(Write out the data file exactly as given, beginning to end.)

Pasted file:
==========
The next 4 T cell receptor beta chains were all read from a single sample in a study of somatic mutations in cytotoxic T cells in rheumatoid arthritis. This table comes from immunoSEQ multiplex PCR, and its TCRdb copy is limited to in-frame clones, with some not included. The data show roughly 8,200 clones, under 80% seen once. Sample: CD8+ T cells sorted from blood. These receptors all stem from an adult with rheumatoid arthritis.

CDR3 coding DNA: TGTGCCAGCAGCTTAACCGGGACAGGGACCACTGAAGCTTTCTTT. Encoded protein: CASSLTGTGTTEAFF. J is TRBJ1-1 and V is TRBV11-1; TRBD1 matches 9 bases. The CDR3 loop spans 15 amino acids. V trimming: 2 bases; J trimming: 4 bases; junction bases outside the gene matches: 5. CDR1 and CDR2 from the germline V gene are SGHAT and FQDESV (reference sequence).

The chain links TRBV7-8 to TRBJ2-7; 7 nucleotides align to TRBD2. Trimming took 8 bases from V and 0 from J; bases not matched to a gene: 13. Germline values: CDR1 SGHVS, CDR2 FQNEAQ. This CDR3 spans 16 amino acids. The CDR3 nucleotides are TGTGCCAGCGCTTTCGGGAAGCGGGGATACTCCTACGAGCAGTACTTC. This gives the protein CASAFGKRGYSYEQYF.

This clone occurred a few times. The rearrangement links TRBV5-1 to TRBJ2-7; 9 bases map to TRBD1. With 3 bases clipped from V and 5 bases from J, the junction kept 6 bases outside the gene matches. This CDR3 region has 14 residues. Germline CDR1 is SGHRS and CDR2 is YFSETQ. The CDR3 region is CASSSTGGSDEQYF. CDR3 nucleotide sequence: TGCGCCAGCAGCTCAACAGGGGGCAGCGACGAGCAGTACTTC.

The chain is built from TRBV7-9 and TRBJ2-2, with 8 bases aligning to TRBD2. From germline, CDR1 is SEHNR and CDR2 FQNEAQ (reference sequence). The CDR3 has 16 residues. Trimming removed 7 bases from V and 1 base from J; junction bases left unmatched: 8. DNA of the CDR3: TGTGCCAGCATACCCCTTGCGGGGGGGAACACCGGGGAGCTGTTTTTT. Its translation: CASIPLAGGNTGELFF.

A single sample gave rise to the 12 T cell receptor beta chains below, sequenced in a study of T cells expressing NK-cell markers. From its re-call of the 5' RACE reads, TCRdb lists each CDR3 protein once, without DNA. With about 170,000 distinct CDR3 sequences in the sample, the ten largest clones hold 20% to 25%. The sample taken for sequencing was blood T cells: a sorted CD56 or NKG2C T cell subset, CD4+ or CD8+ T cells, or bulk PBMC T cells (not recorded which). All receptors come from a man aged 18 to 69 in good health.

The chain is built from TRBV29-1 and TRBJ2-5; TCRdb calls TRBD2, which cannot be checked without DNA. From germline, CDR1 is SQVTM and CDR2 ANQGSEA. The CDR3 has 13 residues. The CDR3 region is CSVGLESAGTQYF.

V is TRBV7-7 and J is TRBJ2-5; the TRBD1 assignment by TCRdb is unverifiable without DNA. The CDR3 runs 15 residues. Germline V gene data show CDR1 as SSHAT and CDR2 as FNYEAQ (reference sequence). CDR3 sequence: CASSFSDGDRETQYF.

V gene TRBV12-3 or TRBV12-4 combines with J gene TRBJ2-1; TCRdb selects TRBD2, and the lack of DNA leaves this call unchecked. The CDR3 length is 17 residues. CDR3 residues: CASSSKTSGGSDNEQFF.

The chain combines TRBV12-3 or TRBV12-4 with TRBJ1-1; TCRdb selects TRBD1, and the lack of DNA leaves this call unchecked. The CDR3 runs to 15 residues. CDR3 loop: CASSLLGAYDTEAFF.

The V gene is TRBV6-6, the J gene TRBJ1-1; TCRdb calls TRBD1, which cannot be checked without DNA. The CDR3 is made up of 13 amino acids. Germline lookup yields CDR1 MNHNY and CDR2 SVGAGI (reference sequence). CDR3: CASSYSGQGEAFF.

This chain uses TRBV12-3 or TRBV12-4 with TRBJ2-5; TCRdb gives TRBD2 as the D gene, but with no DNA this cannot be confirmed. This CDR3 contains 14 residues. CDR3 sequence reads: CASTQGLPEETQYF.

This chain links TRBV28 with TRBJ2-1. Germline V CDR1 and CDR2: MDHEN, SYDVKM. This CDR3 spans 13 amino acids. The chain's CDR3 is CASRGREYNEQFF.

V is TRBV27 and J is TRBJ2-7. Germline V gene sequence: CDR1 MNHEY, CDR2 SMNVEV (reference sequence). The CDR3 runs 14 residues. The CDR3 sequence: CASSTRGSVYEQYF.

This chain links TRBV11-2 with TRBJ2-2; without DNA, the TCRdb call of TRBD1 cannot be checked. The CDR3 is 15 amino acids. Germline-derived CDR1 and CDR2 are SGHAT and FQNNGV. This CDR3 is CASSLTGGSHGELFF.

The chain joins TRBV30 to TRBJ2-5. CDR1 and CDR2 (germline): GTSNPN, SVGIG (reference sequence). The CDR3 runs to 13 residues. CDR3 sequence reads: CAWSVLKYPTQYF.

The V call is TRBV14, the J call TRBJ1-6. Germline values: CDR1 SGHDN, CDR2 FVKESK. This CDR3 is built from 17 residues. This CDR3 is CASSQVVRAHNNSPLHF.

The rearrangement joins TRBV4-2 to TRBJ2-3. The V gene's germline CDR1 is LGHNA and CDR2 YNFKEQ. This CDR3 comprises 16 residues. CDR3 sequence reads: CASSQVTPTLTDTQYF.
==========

The next 4 T cell receptor beta chains were all read from a single sample in a study of somatic mutations in cytotoxic T cells in rheumatoid arthritis. This table comes from immunoSEQ multiplex PCR, and its TCRdb copy is limited to in-frame clones, with some not included. The data show roughly 8,200 clones, under 80% seen once. Sample: CD8+ T cells sorted from blood. These receptors all stem from an adult with rheumatoid arthritis.

CDR3 coding DNA: TGTGCCAGCAGCTTAACCGGGACAGGGACCACTGAAGCTTTCTTT. Encoded protein: CASSLTGTGTTEAFF. J is TRBJ1-1 and V is TRBV11-1; TRBD1 matches 9 bases. The CDR3 loop spans 15 amino acids. V trimming: 2 bases; J trimming: 4 bases; junction bases outside the gene matches: 5. CDR1 and CDR2 from the germline V gene are SGHAT and FQDESV (reference sequence).

The chain links TRBV7-8 to TRBJ2-7; 7 nucleotides align to TRBD2. Trimming took 8 bases from V and 0 from J; bases not matched to a gene: 13. Germline values: CDR1 SGHVS, CDR2 FQNEAQ. This CDR3 spans 16 amino acids. The CDR3 nucleotides are TGTGCCAGCGCTTTCGGGAAGCGGGGATACTCCTACGAGCAGTACTTC. This gives the protein CASAFGKRGYSYEQYF.

This clone occurred a few times. The rearrangement links TRBV5-1 to TRBJ2-7; 9 bases map to TRBD1. With 3 bases clipped from V and 5 bases from J, the junction kept 6 bases outside the gene matches. This CDR3 region has 14 residues. Germline CDR1 is SGHRS and CDR2 is YFSETQ. The CDR3 region is CASSSTGGSDEQYF. CDR3 nucleotide sequence: TGCGCCAGCAGCTCAACAGGGGGCAGCGACGAGCAGTACTTC.

The chain is built from TRBV7-9 and TRBJ2-2, with 8 bases aligning to TRBD2. From germline, CDR1 is SEHNR and CDR2 FQNEAQ (reference sequence). The CDR3 has 16 residues. Trimming removed 7 bases from V and 1 base from J; junction bases left unmatched: 8. DNA of the CDR3: TGTGCCAGCATACCCCTTGCGGGGGGGAACACCGGGGAGCTGTTTTTT. Its translation: CASIPLAGGNTGELFF.

A single sample gave rise to the 12 T cell receptor beta chains below, sequenced in a study of T cells expressing NK-cell markers. From its re-call of the 5' RACE reads, TCRdb lists each CDR3 protein once, without DNA. With about 170,000 distinct CDR3 sequences in the sample, the ten largest clones hold 20% to 25%. The sample taken for sequencing was blood T cells: a sorted CD56 or NKG2C T cell subset, CD4+ or CD8+ T cells, or bulk PBMC T cells (not recorded which). All receptors come from a man aged 18 to 69 in good health.

The chain is built from TRBV29-1 and TRBJ2-5; TCRdb calls TRBD2, which cannot be checked without DNA. From germline, CDR1 is SQVTM and CDR2 ANQGSEA. The CDR3 has 13 residues. The CDR3 region is CSVGLESAGTQYF.

V is TRBV7-7 and J is TRBJ2-5; the TRBD1 assignment by TCRdb is unverifiable without DNA. The CDR3 runs 15 residues. Germline V gene data show CDR1 as SSHAT and CDR2 as FNYEAQ (reference sequence). CDR3 sequence: CASSFSDGDRETQYF.

V gene TRBV12-3 or TRBV12-4 combines with J gene TRBJ2-1; TCRdb selects TRBD2, and the lack of DNA leaves this call unchecked. The CDR3 length is 17 residues. CDR3 residues: CASSSKTSGGSDNEQFF.

The chain combines TRBV12-3 or TRBV12-4 with TRBJ1-1; TCRdb selects TRBD1, and the lack of DNA leaves this call unchecked. The CDR3 runs to 15 residues. CDR3 loop: CASSLLGAYDTEAFF.

The V gene is TRBV6-6, the J gene TRBJ1-1; TCRdb calls TRBD1, which cannot be checked without DNA. The CDR3 is made up of 13 amino acids. Germline lookup yields CDR1 MNHNY and CDR2 SVGAGI (reference sequence). CDR3: CASSYSGQGEAFF.

This chain uses TRBV12-3 or TRBV12-4 with TRBJ2-5; TCRdb gives TRBD2 as the D gene, but with no DNA this cannot be confirmed. This CDR3 contains 14 residues. CDR3 sequence reads: CASTQGLPEETQYF.

This chain links TRBV28 with TRBJ2-1. Germline V CDR1 and CDR2: MDHEN, SYDVKM. This CDR3 spans 13 amino acids. The chain's CDR3 is CASRGREYNEQFF.

V is TRBV27 and J is TRBJ2-7. Germline V gene sequence: CDR1 MNHEY, CDR2 SMNVEV (reference sequence). The CDR3 runs 14 residues. The CDR3 sequence: CASSTRGSVYEQYF.

This chain links TRBV11-2 with TRBJ2-2; without DNA, the TCRdb call of TRBD1 cannot be checked. The CDR3 is 15 amino acids. Germline-derived CDR1 and CDR2 are SGHAT and FQNNGV. This CDR3 is CASSLTGGSHGELFF.

The chain joins TRBV30 to TRBJ2-5. CDR1 and CDR2 (germline): GTSNPN, SVGIG (reference sequence). The CDR3 runs to 13 residues. CDR3 sequence reads: CAWSVLKYPTQYF.

The V call is TRBV14, the J call TRBJ1-6. Germline values: CDR1 SGHDN, CDR2 FVKESK. This CDR3 is built from 17 residues. This CDR3 is CASSQVVRAHNNSPLHF.

The rearrangement joins TRBV4-2 to TRBJ2-3. The V gene's germline CDR1 is LGHNA and CDR2 YNFKEQ. This CDR3 comprises 16 residues. CDR3 sequence reads: CASSQVTPTLTDTQYF.